I wish I had a clever way to close out this post, but I’ll l just reiterate the call for you to spend an evening enjoying Forni’s terse words.
Every organization, whether’s is commercial, nonprofit, or private has managers, leaders, mentors, executives, and followers. Many people assume that managers and executives are leaders. While these individuals may have leadership skills, being either does not make you a leader. A dog sledding team can help illustrate the difference in these positions.
To be a leader, a person needs to have a goal to lead others to. It can be a location, a deadline, a financial amount, anything. This person also needs to have an idea of how to there. The best leaders lead by inspiration and guidance. They lead by example. The lead dog on a team is out front, pulling the team forward, changing direction as needed to keep moving forward.
A manager manages things. In most companies, this translates into money, but it also applies to projects and people. A manager’s role is to understand each of his reports, and how best to position these people so they can complete work on time and on budget. The driver of the sled team fills this role. He understands the relationships between his team, and how to set the lineup. He watched over their energy, knowing tired dogs aren’t as fast. He ensures they are fed and taken care of. His aim is to get everyone to the destination.
A mentor is easy, that’s a person a manager or a leader can turn to for guidance. In our example, a veteran sled driver is a mentor. He can teach valuable lessons and help prevent tragedy.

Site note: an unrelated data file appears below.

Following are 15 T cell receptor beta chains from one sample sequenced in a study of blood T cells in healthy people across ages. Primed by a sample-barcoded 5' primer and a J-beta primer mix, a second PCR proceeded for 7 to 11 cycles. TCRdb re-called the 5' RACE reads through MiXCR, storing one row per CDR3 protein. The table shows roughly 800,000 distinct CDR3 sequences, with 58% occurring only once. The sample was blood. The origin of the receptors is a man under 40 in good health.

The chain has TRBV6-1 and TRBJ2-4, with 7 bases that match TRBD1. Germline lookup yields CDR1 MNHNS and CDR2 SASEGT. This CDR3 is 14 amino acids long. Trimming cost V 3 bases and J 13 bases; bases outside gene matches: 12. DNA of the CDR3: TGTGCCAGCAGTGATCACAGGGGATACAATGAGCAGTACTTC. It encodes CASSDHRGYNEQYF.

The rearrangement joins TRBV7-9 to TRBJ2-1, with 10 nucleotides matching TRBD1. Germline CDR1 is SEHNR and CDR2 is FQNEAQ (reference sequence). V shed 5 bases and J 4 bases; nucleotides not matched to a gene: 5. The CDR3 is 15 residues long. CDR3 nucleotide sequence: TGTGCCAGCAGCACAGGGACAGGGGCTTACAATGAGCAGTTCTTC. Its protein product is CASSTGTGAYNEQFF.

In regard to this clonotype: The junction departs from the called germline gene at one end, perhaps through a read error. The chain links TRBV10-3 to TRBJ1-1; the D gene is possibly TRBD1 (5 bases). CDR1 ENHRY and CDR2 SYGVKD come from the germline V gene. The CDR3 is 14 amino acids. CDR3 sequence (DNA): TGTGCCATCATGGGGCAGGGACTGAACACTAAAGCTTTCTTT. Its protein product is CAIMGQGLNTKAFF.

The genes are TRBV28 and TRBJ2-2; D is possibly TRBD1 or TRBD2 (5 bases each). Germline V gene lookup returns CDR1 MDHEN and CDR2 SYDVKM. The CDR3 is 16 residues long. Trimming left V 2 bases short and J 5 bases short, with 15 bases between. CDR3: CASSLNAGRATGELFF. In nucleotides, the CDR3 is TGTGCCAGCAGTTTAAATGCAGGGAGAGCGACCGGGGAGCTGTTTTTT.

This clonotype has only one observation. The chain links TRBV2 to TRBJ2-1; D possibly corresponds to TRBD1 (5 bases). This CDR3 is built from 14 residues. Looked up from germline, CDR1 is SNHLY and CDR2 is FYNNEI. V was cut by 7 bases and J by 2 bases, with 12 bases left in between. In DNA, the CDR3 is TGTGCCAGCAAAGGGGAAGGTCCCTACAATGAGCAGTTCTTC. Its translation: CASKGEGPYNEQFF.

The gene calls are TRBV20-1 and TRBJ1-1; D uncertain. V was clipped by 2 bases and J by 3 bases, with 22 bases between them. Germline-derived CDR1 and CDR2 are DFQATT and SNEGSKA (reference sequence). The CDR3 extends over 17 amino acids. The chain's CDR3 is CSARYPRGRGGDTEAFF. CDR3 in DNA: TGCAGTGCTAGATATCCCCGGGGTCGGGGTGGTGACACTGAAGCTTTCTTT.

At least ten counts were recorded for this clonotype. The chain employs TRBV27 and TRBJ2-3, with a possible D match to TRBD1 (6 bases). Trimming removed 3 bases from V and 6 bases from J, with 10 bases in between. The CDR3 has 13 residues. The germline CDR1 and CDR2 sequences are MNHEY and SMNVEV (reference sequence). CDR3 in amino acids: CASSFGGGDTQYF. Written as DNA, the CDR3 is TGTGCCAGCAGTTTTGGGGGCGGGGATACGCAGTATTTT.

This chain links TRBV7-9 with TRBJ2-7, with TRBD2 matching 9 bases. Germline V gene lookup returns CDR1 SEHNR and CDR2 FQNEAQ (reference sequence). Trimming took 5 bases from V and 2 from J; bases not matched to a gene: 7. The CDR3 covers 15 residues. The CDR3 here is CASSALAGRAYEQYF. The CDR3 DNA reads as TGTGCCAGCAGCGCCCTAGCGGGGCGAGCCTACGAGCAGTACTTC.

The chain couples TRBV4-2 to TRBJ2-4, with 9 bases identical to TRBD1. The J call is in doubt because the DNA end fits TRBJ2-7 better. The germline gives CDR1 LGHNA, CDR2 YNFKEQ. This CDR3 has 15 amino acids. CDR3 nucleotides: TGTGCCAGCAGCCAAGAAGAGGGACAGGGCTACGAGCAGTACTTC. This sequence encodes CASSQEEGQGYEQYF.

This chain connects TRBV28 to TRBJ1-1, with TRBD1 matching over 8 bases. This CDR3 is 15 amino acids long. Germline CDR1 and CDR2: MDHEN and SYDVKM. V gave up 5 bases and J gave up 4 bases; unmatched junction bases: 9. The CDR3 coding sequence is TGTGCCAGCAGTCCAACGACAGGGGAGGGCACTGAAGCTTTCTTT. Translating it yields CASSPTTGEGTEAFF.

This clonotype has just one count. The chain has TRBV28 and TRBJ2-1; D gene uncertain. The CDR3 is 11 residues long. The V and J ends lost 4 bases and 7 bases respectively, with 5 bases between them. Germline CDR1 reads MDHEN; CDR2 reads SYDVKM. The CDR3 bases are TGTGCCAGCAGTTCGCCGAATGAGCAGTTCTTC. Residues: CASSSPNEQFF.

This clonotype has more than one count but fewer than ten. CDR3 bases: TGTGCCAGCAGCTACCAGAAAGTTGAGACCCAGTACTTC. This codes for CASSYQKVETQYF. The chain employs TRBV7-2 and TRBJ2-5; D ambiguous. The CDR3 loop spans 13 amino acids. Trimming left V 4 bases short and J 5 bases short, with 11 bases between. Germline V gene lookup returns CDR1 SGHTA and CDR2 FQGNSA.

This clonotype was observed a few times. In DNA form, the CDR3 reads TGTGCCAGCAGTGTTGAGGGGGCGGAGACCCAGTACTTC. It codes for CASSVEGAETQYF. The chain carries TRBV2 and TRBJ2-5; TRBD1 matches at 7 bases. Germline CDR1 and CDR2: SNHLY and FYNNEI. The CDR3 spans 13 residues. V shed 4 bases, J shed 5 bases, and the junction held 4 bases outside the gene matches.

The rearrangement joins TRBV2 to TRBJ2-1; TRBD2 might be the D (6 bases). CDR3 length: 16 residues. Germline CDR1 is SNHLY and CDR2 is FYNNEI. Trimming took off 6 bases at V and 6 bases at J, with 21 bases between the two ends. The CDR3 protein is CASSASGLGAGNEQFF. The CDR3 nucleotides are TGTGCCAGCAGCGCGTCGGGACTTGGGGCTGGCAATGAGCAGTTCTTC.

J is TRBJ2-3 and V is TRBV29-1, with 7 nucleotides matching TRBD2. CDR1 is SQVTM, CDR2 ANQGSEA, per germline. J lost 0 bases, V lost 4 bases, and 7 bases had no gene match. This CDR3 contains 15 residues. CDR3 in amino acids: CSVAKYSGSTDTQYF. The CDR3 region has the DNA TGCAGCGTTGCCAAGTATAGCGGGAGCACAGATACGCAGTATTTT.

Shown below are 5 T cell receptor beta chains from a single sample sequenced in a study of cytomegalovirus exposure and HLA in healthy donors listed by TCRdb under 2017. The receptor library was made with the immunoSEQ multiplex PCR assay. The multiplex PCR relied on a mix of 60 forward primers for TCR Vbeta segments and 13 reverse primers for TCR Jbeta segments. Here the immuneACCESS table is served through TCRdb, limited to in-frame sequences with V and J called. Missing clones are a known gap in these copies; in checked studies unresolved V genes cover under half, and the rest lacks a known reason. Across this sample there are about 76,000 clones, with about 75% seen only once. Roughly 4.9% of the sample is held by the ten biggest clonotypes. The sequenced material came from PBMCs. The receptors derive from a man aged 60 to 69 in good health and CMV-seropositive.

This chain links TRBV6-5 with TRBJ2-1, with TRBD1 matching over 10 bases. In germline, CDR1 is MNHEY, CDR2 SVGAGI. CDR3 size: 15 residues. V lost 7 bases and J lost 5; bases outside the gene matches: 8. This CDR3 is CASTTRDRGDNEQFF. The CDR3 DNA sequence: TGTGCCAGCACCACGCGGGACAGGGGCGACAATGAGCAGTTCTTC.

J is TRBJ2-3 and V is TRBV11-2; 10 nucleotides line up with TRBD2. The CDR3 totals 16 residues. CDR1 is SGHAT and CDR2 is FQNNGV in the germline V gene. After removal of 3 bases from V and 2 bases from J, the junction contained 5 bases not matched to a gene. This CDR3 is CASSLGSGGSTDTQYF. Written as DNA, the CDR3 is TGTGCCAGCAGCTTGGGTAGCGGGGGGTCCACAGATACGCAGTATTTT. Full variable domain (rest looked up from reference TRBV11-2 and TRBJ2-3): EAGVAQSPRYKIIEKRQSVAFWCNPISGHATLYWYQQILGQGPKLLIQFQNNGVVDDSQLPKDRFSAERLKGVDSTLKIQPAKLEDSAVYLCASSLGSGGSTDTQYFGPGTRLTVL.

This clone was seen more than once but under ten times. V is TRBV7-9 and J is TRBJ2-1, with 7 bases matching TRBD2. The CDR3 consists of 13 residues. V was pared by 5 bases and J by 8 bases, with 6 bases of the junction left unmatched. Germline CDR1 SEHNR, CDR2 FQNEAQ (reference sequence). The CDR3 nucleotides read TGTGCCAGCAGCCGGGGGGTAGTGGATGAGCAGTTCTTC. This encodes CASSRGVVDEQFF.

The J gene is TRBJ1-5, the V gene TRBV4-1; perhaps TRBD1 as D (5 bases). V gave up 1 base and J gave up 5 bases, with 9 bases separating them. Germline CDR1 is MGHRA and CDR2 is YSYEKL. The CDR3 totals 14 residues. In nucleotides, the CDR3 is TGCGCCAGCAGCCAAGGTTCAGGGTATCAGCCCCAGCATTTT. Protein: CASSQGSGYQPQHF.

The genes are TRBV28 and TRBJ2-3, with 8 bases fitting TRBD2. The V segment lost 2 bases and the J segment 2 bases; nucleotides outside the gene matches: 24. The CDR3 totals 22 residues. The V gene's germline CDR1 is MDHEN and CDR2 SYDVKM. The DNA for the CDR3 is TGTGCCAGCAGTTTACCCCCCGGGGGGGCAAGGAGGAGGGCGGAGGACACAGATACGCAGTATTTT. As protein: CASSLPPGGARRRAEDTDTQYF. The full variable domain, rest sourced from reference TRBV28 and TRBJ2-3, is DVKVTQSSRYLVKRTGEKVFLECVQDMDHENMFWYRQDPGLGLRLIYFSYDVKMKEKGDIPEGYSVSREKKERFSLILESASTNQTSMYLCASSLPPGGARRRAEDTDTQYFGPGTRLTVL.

An executive is someone who set strategy. He defines the actions to take and not to take. He then “executes” on this strategy by getting managers who will create the teams needed to implement the strategy. A good executive will then revert to a manager, managing his managers to ensure his goals are met. The owner of the delivery company that hires the sled team would act as the executive. This person defines what goods are carried, what areas the company will serve, etc.
Finally, last but not least are the followers. In many organization with hierarchy and trees, these are the nameless people on the bottom. Yhey are important. A good sled team is not may up of one dog and a driver.
It is the mark of an educated mind to entertain an opposing thought and not accept it.
It is the mark of a self-control to not panic when it seems like everything around you is falling apart.
It is the mark of maturity to recognize when an opponent is right despite how much you disagree and dislike him.
In all cases, the sign of being human is to acknowledge your emotions but to not act on them. Rather, taking a slow, measured, and thoughtful response is the best way to handle most situations. There are situations that call for immediate action. A firefight, for example, requires immediate and decisive action. Your enemy is not going to give you time to think and respond before shooting you.
Those situations in life are rare. A competitor may have launched a vicious smear campaign against you. You may think the best action jump in, defend yourself, and then counter. You’d be fighting blind. You need to first take a few moments, understand what is being said, and whether you can ignore it, or whether you need to start legal action.
Your child’s temper tantrum is another example. No doubt, listening to a child whine and cry is aggravating. Responding with anger only makes the situation work. The most effective way is to make sure your child is safe, and then walk away.